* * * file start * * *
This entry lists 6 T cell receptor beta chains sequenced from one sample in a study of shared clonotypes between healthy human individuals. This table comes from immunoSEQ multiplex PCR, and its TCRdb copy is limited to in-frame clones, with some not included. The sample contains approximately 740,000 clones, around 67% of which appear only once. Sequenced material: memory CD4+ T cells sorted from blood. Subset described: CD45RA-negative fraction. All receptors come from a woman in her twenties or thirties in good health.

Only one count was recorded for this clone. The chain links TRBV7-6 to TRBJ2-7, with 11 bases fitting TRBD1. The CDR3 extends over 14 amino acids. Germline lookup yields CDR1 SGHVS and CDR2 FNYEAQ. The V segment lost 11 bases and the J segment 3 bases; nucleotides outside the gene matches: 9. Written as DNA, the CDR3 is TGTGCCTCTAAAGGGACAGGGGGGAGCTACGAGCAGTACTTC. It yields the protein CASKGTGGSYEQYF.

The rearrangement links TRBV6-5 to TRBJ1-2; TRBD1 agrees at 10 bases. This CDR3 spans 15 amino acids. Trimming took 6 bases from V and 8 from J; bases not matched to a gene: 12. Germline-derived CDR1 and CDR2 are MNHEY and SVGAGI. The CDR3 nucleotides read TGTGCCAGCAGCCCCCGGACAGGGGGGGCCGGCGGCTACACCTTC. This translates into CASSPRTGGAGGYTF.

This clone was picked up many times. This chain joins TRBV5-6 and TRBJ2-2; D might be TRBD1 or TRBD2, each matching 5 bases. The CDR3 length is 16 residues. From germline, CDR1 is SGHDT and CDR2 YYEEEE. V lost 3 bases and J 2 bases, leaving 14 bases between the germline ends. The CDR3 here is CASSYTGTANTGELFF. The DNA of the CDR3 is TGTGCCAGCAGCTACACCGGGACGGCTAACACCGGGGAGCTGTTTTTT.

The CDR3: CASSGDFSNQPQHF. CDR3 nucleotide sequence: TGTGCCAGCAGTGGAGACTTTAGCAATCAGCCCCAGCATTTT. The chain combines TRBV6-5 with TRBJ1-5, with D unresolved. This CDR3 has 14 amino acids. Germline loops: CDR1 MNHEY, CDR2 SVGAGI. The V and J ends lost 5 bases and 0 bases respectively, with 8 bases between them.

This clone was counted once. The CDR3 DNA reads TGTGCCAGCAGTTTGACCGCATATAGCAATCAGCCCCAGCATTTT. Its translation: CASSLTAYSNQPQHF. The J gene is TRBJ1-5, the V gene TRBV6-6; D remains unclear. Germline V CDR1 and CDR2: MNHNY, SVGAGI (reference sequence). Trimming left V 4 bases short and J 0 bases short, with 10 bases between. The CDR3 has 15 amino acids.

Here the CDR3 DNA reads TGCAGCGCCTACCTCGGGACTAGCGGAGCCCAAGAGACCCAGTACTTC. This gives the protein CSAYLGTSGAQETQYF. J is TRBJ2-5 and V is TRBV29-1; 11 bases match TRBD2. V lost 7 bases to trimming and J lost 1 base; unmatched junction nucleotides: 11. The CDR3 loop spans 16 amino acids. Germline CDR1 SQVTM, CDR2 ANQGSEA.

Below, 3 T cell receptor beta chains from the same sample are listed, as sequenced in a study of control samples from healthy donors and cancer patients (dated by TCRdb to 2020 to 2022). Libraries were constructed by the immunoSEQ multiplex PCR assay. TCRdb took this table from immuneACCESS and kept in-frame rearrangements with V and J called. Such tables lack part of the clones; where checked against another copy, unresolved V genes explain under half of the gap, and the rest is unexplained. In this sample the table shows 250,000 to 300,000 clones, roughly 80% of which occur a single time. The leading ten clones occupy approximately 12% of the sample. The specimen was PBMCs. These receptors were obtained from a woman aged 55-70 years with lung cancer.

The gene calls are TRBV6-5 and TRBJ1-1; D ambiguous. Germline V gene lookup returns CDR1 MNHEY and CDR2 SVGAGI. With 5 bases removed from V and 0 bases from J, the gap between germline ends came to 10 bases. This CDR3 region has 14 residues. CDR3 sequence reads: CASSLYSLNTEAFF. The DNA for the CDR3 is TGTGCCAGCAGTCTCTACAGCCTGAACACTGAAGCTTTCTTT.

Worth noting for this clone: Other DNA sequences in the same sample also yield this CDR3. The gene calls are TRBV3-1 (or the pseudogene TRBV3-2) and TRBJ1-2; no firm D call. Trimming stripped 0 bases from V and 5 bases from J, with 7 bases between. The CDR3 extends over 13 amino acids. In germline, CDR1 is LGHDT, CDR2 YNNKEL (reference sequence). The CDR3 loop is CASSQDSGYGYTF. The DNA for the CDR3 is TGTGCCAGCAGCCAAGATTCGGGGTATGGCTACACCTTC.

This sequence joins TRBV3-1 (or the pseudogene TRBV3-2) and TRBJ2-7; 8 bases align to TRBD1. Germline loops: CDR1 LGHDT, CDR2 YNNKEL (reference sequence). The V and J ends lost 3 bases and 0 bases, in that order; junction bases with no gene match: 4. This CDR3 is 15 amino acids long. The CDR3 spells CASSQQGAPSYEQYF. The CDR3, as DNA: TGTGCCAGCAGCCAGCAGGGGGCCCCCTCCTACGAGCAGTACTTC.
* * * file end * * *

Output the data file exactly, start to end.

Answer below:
This entry lists 6 T cell receptor beta chains sequenced from one sample in a study of shared clonotypes between healthy human individuals. This table comes from immunoSEQ multiplex PCR, and its TCRdb copy is limited to in-frame clones, with some not included. The sample contains approximately 740,000 clones, around 67% of which appear only once. Sequenced material: memory CD4+ T cells sorted from blood. Subset described: CD45RA-negative fraction. All receptors come from a woman in her twenties or thirties in good health.

Only one count was recorded for this clone. The chain links TRBV7-6 to TRBJ2-7, with 11 bases fitting TRBD1. The CDR3 extends over 14 amino acids. Germline lookup yields CDR1 SGHVS and CDR2 FNYEAQ. The V segment lost 11 bases and the J segment 3 bases; nucleotides outside the gene matches: 9. Written as DNA, the CDR3 is TGTGCCTCTAAAGGGACAGGGGGGAGCTACGAGCAGTACTTC. It yields the protein CASKGTGGSYEQYF.

The rearrangement links TRBV6-5 to TRBJ1-2; TRBD1 agrees at 10 bases. This CDR3 spans 15 amino acids. Trimming took 6 bases from V and 8 from J; bases not matched to a gene: 12. Germline-derived CDR1 and CDR2 are MNHEY and SVGAGI. The CDR3 nucleotides read TGTGCCAGCAGCCCCCGGACAGGGGGGGCCGGCGGCTACACCTTC. This translates into CASSPRTGGAGGYTF.

This clone was picked up many times. This chain joins TRBV5-6 and TRBJ2-2; D might be TRBD1 or TRBD2, each matching 5 bases. The CDR3 length is 16 residues. From germline, CDR1 is SGHDT and CDR2 YYEEEE. V lost 3 bases and J 2 bases, leaving 14 bases between the germline ends. The CDR3 here is CASSYTGTANTGELFF. The DNA of the CDR3 is TGTGCCAGCAGCTACACCGGGACGGCTAACACCGGGGAGCTGTTTTTT.

The CDR3: CASSGDFSNQPQHF. CDR3 nucleotide sequence: TGTGCCAGCAGTGGAGACTTTAGCAATCAGCCCCAGCATTTT. The chain combines TRBV6-5 with TRBJ1-5, with D unresolved. This CDR3 has 14 amino acids. Germline loops: CDR1 MNHEY, CDR2 SVGAGI. The V and J ends lost 5 bases and 0 bases respectively, with 8 bases between them.

This clone was counted once. The CDR3 DNA reads TGTGCCAGCAGTTTGACCGCATATAGCAATCAGCCCCAGCATTTT. Its translation: CASSLTAYSNQPQHF. The J gene is TRBJ1-5, the V gene TRBV6-6; D remains unclear. Germline V CDR1 and CDR2: MNHNY, SVGAGI (reference sequence). Trimming left V 4 bases short and J 0 bases short, with 10 bases between. The CDR3 has 15 amino acids.

Here the CDR3 DNA reads TGCAGCGCCTACCTCGGGACTAGCGGAGCCCAAGAGACCCAGTACTTC. This gives the protein CSAYLGTSGAQETQYF. J is TRBJ2-5 and V is TRBV29-1; 11 bases match TRBD2. V lost 7 bases to trimming and J lost 1 base; unmatched junction nucleotides: 11. The CDR3 loop spans 16 amino acids. Germline CDR1 SQVTM, CDR2 ANQGSEA.

Below, 3 T cell receptor beta chains from the same sample are listed, as sequenced in a study of control samples from healthy donors and cancer patients (dated by TCRdb to 2020 to 2022). Libraries were constructed by the immunoSEQ multiplex PCR assay. TCRdb took this table from immuneACCESS and kept in-frame rearrangements with V and J called. Such tables lack part of the clones; where checked against another copy, unresolved V genes explain under half of the gap, and the rest is unexplained. In this sample the table shows 250,000 to 300,000 clones, roughly 80% of which occur a single time. The leading ten clones occupy approximately 12% of the sample. The specimen was PBMCs. These receptors were obtained from a woman aged 55-70 years with lung cancer.

The gene calls are TRBV6-5 and TRBJ1-1; D ambiguous. Germline V gene lookup returns CDR1 MNHEY and CDR2 SVGAGI. With 5 bases removed from V and 0 bases from J, the gap between germline ends came to 10 bases. This CDR3 region has 14 residues. CDR3 sequence reads: CASSLYSLNTEAFF. The DNA for the CDR3 is TGTGCCAGCAGTCTCTACAGCCTGAACACTGAAGCTTTCTTT.

Worth noting for this clone: Other DNA sequences in the same sample also yield this CDR3. The gene calls are TRBV3-1 (or the pseudogene TRBV3-2) and TRBJ1-2; no firm D call. Trimming stripped 0 bases from V and 5 bases from J, with 7 bases between. The CDR3 extends over 13 amino acids. In germline, CDR1 is LGHDT, CDR2 YNNKEL (reference sequence). The CDR3 loop is CASSQDSGYGYTF. The DNA for the CDR3 is TGTGCCAGCAGCCAAGATTCGGGGTATGGCTACACCTTC.

This sequence joins TRBV3-1 (or the pseudogene TRBV3-2) and TRBJ2-7; 8 bases align to TRBD1. Germline loops: CDR1 LGHDT, CDR2 YNNKEL (reference sequence). The V and J ends lost 3 bases and 0 bases, in that order; junction bases with no gene match: 4. This CDR3 is 15 amino acids long. The CDR3 spells CASSQQGAPSYEQYF. The CDR3, as DNA: TGTGCCAGCAGCCAGCAGGGGGCCCCCTCCTACGAGCAGTACTTC.